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Apple iPhone 3GS - The Bottom Line
Even though the iPhone has been with us for two years now, it hasn't lost any of its ability to impress. Despite having this time to catch up, there isn't another phone on the market that can compete with the iPhone when it comes to usability. The multi-touch interface is as impressive today as it was when I first picked up a first generation unit.
It's true that Android looks like it has the potential to truly compete with the iPhone in the usability stakes, but the hardware that Android has been limited to hasn't really shown it off to its best effect, yet. That will definitely change in the near future, and I fully believe that we're going to see some great handsets based on Google's mobile OS soon.
The other potential fly in the iPhone's ointment is the Palm Pre, which, by all accounts, looks like a stunning handset. OK, so there's no doubt that the Pre has taken a lot of, err, cues from the iPhone, but that's not something that I'd complain about. The only real downside with the Pre is the fact that it's exclusive to O2, just like the iPhone. So, if you're not on O2, you're still out of luck, unless you're willing to unlock a Pay & Go handset.
Unlike the iPhone 3G which was available in 8GB and 16GB capacities (I wish I'd gone for the 16GB!), the 3GS comes in 16GB and 32GB flavours. The 16GB 3GS costs slightly more than the outgoing 16GB 3G model, setting you back £184.98 on a £35 per month contract, compared to £159 for the old phone. Are there enough new features in the 3GS to warrant it costing more than the 3G, probably, but there's still no getting away from the fact that it's an expensive phone even on an 18 month contract.
if you want a 32GB 3GS, that will set you back £274.23 on the same contract, which seems like an eye watering amount of money until you realise that a 32GB iPod touch will cost you £283. I know that you're not taking on an 18 month contract with an iPod touch, but I imagine that most iPod touch owners also have a mobile phone with a contract.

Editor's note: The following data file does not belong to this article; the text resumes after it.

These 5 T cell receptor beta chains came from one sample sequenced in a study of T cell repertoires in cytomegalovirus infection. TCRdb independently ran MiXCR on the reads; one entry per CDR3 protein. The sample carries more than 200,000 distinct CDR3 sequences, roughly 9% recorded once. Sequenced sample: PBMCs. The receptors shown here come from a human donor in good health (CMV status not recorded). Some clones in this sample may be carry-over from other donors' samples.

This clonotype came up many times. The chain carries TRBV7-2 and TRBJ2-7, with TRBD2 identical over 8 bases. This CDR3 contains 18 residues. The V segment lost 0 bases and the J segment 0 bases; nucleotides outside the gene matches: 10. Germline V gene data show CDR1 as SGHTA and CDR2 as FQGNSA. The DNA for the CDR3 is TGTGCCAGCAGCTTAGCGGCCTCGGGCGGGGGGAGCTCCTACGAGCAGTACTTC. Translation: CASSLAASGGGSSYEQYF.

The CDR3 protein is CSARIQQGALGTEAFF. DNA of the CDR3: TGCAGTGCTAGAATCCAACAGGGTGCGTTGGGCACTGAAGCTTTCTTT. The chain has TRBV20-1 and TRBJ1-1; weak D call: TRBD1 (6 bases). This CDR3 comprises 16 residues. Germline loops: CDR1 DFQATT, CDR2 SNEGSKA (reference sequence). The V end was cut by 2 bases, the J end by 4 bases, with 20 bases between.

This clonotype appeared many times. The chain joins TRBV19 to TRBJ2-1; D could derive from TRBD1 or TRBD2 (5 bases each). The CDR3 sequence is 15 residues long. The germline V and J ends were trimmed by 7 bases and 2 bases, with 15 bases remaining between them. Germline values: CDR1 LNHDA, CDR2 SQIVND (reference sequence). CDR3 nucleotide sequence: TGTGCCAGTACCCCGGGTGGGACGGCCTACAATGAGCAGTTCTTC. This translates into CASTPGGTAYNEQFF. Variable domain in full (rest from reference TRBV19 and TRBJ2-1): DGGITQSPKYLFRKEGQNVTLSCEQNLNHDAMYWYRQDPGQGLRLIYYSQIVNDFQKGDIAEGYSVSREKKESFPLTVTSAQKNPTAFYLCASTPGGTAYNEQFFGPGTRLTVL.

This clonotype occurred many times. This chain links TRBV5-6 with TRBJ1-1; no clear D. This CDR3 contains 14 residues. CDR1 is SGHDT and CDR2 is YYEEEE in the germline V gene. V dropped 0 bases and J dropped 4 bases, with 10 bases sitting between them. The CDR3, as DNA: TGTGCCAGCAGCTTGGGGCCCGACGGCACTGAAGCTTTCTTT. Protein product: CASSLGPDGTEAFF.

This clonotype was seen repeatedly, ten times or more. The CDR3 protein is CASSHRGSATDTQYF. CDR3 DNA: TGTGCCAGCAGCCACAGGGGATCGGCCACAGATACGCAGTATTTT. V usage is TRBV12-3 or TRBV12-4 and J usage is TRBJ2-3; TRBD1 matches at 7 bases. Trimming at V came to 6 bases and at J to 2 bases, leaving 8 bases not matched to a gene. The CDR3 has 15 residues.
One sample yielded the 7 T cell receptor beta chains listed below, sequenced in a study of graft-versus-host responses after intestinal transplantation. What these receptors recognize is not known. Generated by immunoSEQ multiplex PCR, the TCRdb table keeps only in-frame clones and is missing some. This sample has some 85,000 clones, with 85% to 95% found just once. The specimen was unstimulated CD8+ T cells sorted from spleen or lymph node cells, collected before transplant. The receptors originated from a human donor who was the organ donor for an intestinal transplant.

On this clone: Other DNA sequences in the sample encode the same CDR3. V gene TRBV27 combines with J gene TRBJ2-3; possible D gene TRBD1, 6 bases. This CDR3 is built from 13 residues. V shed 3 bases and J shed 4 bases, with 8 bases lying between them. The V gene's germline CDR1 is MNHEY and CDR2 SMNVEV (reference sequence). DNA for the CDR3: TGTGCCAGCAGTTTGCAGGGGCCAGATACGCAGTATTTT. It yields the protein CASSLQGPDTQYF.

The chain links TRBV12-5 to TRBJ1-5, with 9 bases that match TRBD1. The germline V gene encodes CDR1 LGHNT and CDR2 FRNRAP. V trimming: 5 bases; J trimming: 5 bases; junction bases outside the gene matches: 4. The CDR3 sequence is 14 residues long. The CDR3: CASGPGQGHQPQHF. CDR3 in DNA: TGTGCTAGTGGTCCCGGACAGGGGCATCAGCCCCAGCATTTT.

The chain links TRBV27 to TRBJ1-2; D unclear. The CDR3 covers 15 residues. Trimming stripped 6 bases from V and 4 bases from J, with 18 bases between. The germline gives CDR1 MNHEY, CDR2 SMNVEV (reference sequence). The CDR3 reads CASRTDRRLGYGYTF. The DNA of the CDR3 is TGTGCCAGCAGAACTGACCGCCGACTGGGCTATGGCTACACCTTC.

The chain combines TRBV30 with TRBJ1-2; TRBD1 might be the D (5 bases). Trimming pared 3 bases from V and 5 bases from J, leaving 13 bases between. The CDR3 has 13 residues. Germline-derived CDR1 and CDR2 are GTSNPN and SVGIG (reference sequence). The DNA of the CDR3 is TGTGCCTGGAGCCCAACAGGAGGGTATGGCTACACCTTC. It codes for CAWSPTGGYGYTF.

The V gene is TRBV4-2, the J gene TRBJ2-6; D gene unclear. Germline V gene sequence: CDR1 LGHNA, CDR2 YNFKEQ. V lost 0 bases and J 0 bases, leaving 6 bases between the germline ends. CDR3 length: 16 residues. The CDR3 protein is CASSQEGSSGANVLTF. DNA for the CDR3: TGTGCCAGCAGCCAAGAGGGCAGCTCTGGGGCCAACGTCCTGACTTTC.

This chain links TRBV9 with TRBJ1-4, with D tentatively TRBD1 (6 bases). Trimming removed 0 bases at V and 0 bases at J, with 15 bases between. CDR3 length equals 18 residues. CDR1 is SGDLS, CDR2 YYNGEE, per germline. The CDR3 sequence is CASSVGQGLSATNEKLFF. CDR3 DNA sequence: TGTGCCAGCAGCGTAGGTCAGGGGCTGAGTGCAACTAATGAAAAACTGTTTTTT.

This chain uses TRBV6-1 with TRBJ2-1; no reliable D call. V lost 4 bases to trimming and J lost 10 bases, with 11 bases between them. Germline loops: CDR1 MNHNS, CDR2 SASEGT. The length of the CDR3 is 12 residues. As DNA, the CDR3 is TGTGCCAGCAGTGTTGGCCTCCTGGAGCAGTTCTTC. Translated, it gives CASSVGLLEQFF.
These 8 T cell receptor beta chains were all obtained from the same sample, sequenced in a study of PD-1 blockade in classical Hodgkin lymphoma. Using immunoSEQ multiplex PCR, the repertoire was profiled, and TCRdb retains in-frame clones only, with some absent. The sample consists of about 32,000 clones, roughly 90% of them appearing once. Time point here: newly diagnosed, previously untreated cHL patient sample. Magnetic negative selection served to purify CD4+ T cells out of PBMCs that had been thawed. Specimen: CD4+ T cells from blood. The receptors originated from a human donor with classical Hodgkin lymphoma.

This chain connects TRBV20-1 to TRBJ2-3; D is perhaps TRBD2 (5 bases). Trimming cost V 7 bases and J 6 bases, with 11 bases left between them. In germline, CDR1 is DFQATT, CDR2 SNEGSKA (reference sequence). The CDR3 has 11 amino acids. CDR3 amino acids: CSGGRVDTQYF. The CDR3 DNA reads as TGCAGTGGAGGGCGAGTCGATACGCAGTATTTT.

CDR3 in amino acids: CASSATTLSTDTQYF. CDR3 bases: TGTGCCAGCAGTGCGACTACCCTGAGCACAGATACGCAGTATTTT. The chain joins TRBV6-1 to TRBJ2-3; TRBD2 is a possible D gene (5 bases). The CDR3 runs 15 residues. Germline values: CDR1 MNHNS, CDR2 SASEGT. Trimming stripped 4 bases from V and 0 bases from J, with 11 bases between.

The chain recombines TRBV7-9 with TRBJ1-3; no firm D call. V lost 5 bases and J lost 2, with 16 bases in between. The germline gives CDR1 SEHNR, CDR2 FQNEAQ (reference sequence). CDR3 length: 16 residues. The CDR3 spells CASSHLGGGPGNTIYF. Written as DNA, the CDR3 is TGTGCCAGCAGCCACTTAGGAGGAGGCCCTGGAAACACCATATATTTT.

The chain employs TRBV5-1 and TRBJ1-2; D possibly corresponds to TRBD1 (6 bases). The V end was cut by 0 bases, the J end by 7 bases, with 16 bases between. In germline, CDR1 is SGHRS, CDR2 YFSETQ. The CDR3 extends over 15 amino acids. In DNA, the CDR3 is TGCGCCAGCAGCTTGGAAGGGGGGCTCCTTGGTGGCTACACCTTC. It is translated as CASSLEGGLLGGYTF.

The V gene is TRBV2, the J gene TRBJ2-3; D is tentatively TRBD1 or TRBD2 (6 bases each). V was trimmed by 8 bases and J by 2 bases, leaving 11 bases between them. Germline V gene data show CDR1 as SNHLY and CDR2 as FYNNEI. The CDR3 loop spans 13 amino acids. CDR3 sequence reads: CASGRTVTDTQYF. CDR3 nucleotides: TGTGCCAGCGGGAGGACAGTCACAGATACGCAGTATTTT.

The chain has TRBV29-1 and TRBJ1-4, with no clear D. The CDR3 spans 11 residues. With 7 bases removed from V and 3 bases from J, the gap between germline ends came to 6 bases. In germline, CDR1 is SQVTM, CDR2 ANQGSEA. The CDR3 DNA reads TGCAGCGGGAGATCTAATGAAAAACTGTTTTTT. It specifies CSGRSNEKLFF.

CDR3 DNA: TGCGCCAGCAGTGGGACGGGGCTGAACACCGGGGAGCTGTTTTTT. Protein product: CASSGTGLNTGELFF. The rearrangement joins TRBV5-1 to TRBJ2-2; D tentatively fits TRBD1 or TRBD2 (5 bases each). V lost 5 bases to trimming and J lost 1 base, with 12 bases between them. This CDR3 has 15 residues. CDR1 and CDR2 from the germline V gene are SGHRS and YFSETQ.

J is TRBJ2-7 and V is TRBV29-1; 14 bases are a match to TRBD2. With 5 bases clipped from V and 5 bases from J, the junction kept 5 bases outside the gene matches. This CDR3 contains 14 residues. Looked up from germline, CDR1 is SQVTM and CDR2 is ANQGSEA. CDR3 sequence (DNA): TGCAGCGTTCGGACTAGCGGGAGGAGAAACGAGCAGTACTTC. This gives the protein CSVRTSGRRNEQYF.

The real question though, is whether the iPhone 3GS is worth going for, but the answer depends on your current situation. If you've got a first gen iPhone and you're out of contract, there's no doubt that it's worth going for a 3GS. Likewise, if you're using pretty much any other smartphone, it's worth stumping up the cash for a 3GS - assuming you're on O2, or at least willing to switch networks.
However, if you're already an iPhone 3G user, I'm not convinced that the 3GS is enough of an update, especially once you've updated your phone to the 3.0 firmware. That's not so much a criticism of the 3GS, just that the 3G is still a great phone, that has just got better with the implementation of 3.0. And if the 3GS hadn't just launched, the iPhone 3G would probably still be the best handset out there.
The iPhone 3GS is the fastest, most feature rich model so far, and if you don't already have a iPhone 3G it's well worth the money. If you do have an iPhone 3G though, it's not quite so cut and dry. The 3GS may be faster than the 3G when it comes to rendering pages and general operation, but the O2 data network makes the faster 7.2mbps HSDPA support moot, while the inconsistent Wi-Fi performance is also a bit of a worry.
For now though, the iPhone 3GS takes the crown as the best consumer handset available, but with the imminent Palm Pre and new Android based handsets on the horizon, it will be interesting to see how long it keeps it.
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